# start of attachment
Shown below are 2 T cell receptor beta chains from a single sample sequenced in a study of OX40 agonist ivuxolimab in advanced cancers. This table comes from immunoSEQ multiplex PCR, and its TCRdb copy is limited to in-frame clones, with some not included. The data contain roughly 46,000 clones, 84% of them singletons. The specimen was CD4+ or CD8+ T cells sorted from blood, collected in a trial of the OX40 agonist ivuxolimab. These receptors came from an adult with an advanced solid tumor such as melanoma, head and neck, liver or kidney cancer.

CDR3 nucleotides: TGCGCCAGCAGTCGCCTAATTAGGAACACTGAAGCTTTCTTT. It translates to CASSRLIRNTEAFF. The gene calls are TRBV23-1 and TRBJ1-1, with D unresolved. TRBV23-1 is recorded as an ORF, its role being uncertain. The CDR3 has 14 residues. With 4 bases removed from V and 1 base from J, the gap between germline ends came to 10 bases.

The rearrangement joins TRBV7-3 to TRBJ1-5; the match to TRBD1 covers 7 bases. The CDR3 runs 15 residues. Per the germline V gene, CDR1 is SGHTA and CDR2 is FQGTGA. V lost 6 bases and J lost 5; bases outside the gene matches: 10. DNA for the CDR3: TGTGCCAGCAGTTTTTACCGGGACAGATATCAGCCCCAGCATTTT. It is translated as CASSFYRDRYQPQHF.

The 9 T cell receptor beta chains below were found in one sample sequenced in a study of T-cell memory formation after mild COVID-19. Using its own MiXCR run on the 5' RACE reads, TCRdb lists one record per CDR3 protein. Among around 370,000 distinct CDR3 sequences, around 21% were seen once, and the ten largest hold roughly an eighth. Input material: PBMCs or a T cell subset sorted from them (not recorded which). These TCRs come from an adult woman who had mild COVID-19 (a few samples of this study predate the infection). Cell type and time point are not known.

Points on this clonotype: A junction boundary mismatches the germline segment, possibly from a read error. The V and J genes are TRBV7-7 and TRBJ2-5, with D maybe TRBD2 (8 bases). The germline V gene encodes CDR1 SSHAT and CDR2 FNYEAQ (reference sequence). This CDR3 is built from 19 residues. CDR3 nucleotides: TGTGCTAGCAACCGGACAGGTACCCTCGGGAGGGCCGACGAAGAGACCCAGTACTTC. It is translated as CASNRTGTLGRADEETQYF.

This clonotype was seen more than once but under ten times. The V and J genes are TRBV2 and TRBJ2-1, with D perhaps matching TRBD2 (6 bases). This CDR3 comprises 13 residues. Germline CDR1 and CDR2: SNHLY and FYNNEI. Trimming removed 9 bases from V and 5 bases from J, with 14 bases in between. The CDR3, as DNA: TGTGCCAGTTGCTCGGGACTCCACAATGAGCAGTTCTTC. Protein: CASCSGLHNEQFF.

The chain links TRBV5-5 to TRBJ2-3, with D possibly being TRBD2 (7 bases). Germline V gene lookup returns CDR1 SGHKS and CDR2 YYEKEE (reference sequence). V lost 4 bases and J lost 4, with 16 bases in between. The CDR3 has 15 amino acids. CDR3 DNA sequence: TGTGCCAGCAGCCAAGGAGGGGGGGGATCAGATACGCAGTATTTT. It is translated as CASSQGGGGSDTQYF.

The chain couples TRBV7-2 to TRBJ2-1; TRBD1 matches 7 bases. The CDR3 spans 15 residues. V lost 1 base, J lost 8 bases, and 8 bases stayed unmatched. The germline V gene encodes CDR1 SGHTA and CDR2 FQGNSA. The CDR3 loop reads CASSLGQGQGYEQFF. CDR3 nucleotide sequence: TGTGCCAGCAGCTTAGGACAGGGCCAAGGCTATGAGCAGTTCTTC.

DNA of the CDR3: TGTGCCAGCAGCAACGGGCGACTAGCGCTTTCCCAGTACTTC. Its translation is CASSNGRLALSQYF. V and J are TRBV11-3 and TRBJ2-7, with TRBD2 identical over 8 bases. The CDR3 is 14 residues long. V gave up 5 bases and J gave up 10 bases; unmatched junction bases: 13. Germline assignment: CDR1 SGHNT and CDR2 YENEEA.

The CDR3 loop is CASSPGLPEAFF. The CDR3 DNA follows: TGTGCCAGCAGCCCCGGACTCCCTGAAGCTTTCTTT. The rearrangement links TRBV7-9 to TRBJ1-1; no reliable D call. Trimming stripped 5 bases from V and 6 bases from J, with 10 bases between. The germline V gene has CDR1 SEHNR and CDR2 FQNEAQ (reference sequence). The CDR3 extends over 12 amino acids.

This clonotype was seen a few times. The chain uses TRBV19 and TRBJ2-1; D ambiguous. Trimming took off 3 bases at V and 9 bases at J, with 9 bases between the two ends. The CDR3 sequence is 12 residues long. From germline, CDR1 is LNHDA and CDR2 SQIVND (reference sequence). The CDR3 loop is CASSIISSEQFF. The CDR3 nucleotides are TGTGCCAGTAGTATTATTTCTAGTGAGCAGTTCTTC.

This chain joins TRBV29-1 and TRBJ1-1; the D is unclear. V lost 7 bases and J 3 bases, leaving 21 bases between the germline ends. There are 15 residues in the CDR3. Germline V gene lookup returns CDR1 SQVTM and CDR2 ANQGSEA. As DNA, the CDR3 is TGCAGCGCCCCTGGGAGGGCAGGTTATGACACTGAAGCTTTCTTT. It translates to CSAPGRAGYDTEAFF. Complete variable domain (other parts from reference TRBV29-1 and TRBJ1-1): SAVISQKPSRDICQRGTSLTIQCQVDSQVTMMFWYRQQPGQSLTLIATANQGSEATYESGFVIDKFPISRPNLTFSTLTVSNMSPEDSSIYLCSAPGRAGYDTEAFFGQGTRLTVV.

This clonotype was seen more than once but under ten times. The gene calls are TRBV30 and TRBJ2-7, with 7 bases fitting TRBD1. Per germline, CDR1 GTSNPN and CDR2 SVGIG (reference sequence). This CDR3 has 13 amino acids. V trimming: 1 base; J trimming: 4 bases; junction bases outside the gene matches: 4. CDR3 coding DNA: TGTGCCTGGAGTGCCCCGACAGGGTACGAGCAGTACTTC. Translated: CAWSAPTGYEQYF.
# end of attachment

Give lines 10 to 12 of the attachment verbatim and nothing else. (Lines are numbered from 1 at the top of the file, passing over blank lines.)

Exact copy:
The CDR3 loop is CASSPGLPEAFF. The CDR3 DNA follows: TGTGCCAGCAGCCCCGGACTCCCTGAAGCTTTCTTT. The rearrangement links TRBV7-9 to TRBJ1-1; no reliable D call. Trimming stripped 5 bases from V and 6 bases from J, with 10 bases between. The germline V gene has CDR1 SEHNR and CDR2 FQNEAQ (reference sequence). The CDR3 extends over 12 amino acids.

This clonotype was seen a few times. The chain uses TRBV19 and TRBJ2-1; D ambiguous. Trimming took off 3 bases at V and 9 bases at J, with 9 bases between the two ends. The CDR3 sequence is 12 residues long. From germline, CDR1 is LNHDA and CDR2 SQIVND (reference sequence). The CDR3 loop is CASSIISSEQFF. The CDR3 nucleotides are TGTGCCAGTAGTATTATTTCTAGTGAGCAGTTCTTC.

This chain joins TRBV29-1 and TRBJ1-1; the D is unclear. V lost 7 bases and J 3 bases, leaving 21 bases between the germline ends. There are 15 residues in the CDR3. Germline V gene lookup returns CDR1 SQVTM and CDR2 ANQGSEA. As DNA, the CDR3 is TGCAGCGCCCCTGGGAGGGCAGGTTATGACACTGAAGCTTTCTTT. It translates to CSAPGRAGYDTEAFF. Complete variable domain (other parts from reference TRBV29-1 and TRBJ1-1): SAVISQKPSRDICQRGTSLTIQCQVDSQVTMMFWYRQQPGQSLTLIATANQGSEATYESGFVIDKFPISRPNLTFSTLTVSNMSPEDSSIYLCSAPGRAGYDTEAFFGQGTRLTVV.